Writing Briefly and Beautifully

  In 2003, I turned in the first draft of my book, Waiting Wives: The Story of Schilling Manor, Homefront to the Vietnam War, to my editor. It was over 600 pages. She sent it back and said, “Cut it in half.” She gave me a few suggestions, but ultimately, I was the one that had to cut and continually ask the question - is this moving the story forward, or do I just like what I wrote? Finally, in 2005, my 320 page book was published. Okay, terrifying story, but what does it have to do with Metallica, The Brevity Blog, and Vivian Gornick’s masterful guidebook on writing, The Situation and The Story ? Simple - Brevity is a nonfiction blog where writers submit their writing. Brendan O’Meara wrote a piece for the blog called “ What Metallica’s “Black Album” Teaches Us About Writing Briefly .” Finally, the blog reminded me of what I had learned from Gornick’s book many years ago when I had to cut my story in half.  In her book, she writes, “​​Every work of literature has both a situation and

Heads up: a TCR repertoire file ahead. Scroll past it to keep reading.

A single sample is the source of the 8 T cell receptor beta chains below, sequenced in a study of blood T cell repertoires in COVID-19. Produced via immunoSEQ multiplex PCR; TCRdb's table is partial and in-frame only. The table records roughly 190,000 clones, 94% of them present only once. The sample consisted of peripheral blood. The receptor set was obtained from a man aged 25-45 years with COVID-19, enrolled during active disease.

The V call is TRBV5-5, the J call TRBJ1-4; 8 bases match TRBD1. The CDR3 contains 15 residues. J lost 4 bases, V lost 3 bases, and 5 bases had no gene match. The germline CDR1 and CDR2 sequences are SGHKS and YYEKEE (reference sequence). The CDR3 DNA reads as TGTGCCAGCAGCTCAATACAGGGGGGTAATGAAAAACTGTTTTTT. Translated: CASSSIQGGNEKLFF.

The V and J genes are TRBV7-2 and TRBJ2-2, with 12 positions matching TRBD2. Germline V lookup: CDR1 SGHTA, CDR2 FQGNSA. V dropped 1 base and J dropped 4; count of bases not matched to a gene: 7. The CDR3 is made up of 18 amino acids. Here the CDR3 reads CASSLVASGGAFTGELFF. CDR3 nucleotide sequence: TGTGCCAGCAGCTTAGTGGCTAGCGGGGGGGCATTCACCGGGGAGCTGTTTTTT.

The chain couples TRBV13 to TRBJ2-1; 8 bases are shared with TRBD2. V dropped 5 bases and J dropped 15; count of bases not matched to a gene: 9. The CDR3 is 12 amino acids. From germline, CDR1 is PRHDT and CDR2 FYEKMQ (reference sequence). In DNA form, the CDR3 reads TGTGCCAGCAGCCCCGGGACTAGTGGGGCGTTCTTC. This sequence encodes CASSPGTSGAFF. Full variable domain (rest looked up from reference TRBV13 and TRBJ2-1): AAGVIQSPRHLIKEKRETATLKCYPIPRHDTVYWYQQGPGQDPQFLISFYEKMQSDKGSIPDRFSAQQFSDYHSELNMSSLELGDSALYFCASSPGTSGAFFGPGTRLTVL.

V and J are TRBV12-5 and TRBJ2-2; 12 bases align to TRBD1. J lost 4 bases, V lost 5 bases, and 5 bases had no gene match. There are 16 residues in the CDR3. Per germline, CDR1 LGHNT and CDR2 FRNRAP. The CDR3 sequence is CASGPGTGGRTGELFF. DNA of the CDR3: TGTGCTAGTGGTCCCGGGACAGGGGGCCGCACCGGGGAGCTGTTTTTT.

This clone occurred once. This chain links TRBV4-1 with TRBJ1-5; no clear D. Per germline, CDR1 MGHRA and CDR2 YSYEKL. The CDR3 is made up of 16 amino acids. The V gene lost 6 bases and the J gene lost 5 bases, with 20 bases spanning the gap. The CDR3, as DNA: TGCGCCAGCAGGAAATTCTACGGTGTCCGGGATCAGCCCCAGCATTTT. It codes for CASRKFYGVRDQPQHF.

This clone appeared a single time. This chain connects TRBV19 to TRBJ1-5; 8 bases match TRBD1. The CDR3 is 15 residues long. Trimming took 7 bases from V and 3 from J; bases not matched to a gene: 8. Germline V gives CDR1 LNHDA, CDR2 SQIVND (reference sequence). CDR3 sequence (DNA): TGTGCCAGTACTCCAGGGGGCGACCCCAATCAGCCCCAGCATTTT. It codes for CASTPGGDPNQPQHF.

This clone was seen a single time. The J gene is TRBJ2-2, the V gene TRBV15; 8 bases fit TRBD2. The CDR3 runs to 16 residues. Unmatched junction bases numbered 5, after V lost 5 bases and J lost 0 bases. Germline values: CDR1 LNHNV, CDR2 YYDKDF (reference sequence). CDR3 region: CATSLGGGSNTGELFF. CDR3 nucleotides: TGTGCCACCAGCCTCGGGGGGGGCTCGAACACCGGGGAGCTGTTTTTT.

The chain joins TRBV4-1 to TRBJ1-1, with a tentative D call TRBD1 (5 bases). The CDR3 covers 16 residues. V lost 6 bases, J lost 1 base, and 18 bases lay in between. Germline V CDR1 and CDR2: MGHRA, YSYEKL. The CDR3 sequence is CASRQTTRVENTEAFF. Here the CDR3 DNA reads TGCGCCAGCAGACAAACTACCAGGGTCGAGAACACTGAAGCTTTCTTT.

Lemur Shenanigans

  Lemur Shenanigans I never thought I would ever see lemurs in real life, let alone have them scramble all over me. I giggled like a little child with a playful new kitten as the lemurs of Madagascar climbed and frolicked while accompanying my friends and me on a hike during a journey to this island a few years ago. The country is a bit on the wild side when it comes to nature. Over 70 species of lemurs live in the rainforests, chameleons are everywhere, and any number of other animals exist only on the fourth largest island in the world.   Its history is colorful and diverse. Queens once ruled Madagascar before French colonization, and pirates rested on its beautiful beaches before continuing on raids. Rainforests covered most of its land, and baobab trees, the glorious tree of life, populated the dense forests.   Sadly, and over some time, this pure yet impoverished land fell victim to greed and resource rapers.  Deforestation from slash and burn agriculture, logging, coffee farms, a